Saturday, February 9, 2008

Quilt Flap Details

There's been a bit of confusion about the Quilt Flap. It is neither a strictly academic happening with papers being read etc., nor is it simply a quilt show. Rather the Quilt Flap is a hybrid event--part show-n-tell, part information about antique quilts, and lots of socializing and, of course, it being the South, refreshments will be served. Right now our date is June 21 and our meeting place is in the auditorium at The History Place, a museum in downtown Morehead City, North Carolina devoted to local history of this area. Their website is here and the map is pictured to the above right.

At this time, we envision the Flap as a glorious one-day event but there will likely be other happenings as well.For instance, I'll offer quilt classes at The Quilt Studio on Thursday and Friday (June 19 and 20) prior to the Flap. Lynn Gorges will have her conservation studio open in New Bern, NC (45 west of Morehead City on Highway 70). I'll be talking to local quilt shops as well and we'll see what other trouble we can stir up! More will be revealed....

Tuesday, February 5, 2008

What's the flap about quilts?

A few like-minded friends are starting this blog to see and hear more about antique quilts. We collect them and treasure them. Sometimes they're old and ratty and the smell makes you sneeze. Other times you find a mint-condition quilt that's been tucked away in a trunk for the last half-century! You never know. Lynn Gorges from New Bern and I decided quilt fanciers in this area (coastal eastern North Carolina) needed a reason to get together and have a big show and tell session. We called the idea a "quilt flap." This blog seems like a good place to start. In the future we want to hold a confab, a meeting here on the coast, where all "quilt flappers" could get together and ooh and ah over each other's quilts. We're thinking mid-summer, around June 21st.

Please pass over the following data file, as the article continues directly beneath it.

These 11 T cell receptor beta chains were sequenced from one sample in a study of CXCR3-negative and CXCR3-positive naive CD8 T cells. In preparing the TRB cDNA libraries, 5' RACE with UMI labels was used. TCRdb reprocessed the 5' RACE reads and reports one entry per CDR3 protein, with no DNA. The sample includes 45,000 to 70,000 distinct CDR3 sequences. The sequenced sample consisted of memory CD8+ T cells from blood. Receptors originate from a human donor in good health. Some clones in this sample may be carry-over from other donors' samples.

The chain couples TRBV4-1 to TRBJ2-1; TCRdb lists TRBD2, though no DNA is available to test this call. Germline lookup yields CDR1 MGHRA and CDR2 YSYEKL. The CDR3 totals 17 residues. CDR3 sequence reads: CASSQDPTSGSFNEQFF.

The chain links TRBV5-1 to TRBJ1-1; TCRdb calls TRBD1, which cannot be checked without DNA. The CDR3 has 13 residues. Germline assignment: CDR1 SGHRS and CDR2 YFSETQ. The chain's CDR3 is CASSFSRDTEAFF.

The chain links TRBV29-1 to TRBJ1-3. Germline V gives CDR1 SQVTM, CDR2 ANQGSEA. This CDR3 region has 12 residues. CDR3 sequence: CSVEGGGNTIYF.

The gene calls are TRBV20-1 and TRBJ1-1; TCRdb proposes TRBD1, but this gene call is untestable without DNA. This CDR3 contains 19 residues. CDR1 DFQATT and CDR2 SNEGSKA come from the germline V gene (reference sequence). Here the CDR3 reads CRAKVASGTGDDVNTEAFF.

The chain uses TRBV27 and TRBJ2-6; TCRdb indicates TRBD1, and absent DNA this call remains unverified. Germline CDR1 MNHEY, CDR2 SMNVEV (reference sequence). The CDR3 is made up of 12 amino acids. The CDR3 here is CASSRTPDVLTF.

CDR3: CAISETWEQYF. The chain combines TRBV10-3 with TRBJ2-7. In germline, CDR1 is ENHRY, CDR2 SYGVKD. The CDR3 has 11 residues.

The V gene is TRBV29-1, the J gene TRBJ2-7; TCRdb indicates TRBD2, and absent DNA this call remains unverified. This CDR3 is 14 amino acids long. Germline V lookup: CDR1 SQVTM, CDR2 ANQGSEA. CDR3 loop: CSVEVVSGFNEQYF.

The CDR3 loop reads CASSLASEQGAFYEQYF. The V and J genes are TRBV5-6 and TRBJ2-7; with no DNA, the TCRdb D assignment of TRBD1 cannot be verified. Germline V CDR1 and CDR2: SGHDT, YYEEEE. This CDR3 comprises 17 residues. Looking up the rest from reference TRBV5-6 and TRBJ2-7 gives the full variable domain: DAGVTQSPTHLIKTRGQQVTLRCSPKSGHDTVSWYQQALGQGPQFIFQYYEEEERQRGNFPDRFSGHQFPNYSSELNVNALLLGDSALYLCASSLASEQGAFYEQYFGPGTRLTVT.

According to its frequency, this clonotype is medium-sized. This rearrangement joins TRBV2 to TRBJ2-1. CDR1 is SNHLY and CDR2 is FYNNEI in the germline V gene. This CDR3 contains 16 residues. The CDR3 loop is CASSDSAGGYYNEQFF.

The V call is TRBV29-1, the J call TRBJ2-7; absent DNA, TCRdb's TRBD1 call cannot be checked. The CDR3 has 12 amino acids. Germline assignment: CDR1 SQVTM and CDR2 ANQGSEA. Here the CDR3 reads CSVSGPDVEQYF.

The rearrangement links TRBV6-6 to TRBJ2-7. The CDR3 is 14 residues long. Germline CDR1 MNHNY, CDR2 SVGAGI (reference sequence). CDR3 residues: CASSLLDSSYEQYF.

I'll kick it off with one of my most interesting quilts, (detail upper left) sniffed out at an antique shop. The quilt had been on display for less than 48 hours. When I saw it, I turned red, then white, and my husband Rod said, "Breathe, Pepper, breathe," as we hauled the quilt down from the wall --it was tucked in one of those silly display rings-- and I ran to the register. The pattern looks to be some home-grown version of Mariner's Compass. I love the great folk-y hearts and spade shapes appliqued between the spokes of the wheel. And the colors! My favorite shade of Prussian blue, oxblood brown, and of course, the golden-orange collectors call cheddar.